Summary: The short Mount Etna Caves Walk finishes at the Bat Cleft, where over 100,000 little bent-winged bats stream out in search of food at sunset. It must be done as a ranger-guided tour from December to mid-February.

You can do the short Mount Etna Caves Walk all year – but from December to February you need to book a ranger-guided tour if you want to visit the Bat Cleft at the end of the trail. This is because the Bat Cleft is a maternity cave for Little Bent-winged Bats, with birthing occuring in early summer and the female bats flying out each evening in search of food. A cauldron of bats streams out from a narrow opening each evening. The park is also one of the few places in Australia supporting a colony of vulnerable ghost bats.

The Mount Etna Caves Walk trail starts with a gentle ascent through remnant dry rainforest.

As the Mount Etna Caves trail gains altitude, you can see the remants – and the impact – of mining in the area. Pilkington’s Quarry quarried lime on Limestone Ridge, producing burnt lime which was used in processing sugar. The quarry was operated from the 1930s to 1962 by G.M.Pilkington & Co with the stone was hewn by hand. Four kilns, ore shutes, compressor housing, sheds and tram tracks remain on on the side of Limestone Ridge.

Unfortunately the mining didn’t end in 1962, with Mount Morgan Limited commencing mining on Limestone Ridge in 1963 and Central Queensland Cement Limited (CQC) opening a quarry on Mount Etna in 1966. This resulted in the longest environmental conflict in Queensland over 40 years, from the 1960s until 2008, involving protests, blockades and court action to prevent destruction of the caves. Mining finally ceased in 2004, partly due to public pressure after several caves were blasted, and Cement Australia (formerly CQC) formally handed the former mine site to Environmental Protection Agency in September 2008 to be incorporated into Mount Etna National Park.

Our ranger gives us some of this background as we finish ascending a series of steps, and reach at a long, flat section that offers some great views.

There’s still a little bit of climbing to do, as we reach a timber boardwalk (there’s a chain across the start of the boardwalk – beyond this point you need to join a guided tour from December to February).

The next section is fairly short, with two sets of timber steps – and some more sweeping views…

…before we reach s steep set of steps that descend to the Bat Cleft.

The Bat Cleft is at the end of the trail – it’s one of only seven recorded Little Bent-wing Bat maternity sites, and accommodates 80% of the known Australian population. The Bat Cleft has a small opening, which is hidden in the jagged limestone rocks. If you peer into the gap, you won’t see the bottom of the deep cave – but you will smell the distinctive Eau De Bat wafting out.

There’s some nice views from the Bat Cleft as we wait for the sun to set, and the bats to emerge.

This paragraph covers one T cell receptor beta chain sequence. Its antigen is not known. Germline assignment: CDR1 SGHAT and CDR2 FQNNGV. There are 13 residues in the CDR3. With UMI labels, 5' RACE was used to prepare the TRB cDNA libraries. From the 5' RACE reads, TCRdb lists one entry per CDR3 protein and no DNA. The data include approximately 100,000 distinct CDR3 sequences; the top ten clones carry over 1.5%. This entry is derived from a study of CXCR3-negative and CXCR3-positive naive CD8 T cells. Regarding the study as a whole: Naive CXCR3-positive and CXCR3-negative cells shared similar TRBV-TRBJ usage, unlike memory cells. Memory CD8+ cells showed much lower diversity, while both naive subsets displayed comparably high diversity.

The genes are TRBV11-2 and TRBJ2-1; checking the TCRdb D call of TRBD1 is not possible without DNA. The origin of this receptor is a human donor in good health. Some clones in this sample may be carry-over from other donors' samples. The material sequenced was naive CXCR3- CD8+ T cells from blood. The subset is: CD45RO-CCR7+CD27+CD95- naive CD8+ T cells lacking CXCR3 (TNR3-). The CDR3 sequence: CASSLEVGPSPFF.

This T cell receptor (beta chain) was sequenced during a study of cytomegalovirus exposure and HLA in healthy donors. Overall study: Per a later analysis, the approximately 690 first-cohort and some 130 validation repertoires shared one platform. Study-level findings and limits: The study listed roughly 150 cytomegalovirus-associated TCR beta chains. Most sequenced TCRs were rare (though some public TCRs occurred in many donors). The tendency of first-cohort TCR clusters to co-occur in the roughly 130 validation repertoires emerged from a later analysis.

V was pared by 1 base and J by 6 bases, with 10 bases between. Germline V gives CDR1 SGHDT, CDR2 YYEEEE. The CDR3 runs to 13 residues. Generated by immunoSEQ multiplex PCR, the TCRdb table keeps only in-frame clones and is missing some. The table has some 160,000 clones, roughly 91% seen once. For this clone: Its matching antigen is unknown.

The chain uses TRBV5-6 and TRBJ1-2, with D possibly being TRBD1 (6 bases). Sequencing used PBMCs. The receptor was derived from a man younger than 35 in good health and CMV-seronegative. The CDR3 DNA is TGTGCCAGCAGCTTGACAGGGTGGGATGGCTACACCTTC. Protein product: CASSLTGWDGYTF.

With a a bit of time to explore the area around the Bat Cleft, I scramble across the side of the mountain to get a better shot of the afternoon light to the west.

Once the sun has dipped below the horizon, the bats start coming out of the Bat Cleft… a few at first, and soon a constant stream of the Little Bentwing-bats. They’re quite small, with a body length of about 4.5cm, distinctly short muzzles, and long and thick fur. Mature females and their young inhabit the Bat Cleft cave, and they consume the equivalent of 50% of their body weight in insects each night. It’s an impressive sight, with about 110,000 bats making their way out of the cave over about a two hour period – which equates to 920 bats per minutes, or 15 bats per second.

As well as the spectacle of the bats, we’re treated to a full moon. which rises fom the east and illumuinates the distant hills.

After watching the bats (and the moon) for about an hour, we head back the same way. Crystal, our ranger, collects about 20 cane toads which are lurking along the trail – it’s thought there are now up to 200 million of these pests in Australia, after they were introduced to Australia back in 1935. We also see a few common green tree frogs. which come out at night to feed on insects (and bats!).

The 2.4km return walk involves only about 45min of walking, but once you add the time spent looking at the bats the Bat Cleft Guided Tour takes about three hours, and we’re back at our cars just after 8:30pm.

Getting to the Mount Etna Caves Walk / Bat Cleft

Mount Etna National Park is about 28km (30min drive) north of Rockhampton on Queensland’s Capricorn Coast. The Mount Etna Caves Walk and Bat Cleft Tour starts about 2.2km along Rossmoya Road frmo The Caves Country Pub, where a short gravel road goes up to the signposted start of the trail.

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1 Comment

hikepackers · January 29, 2023 at 11:45 pm

Wow, what an amazing informative post, thanks for sharing

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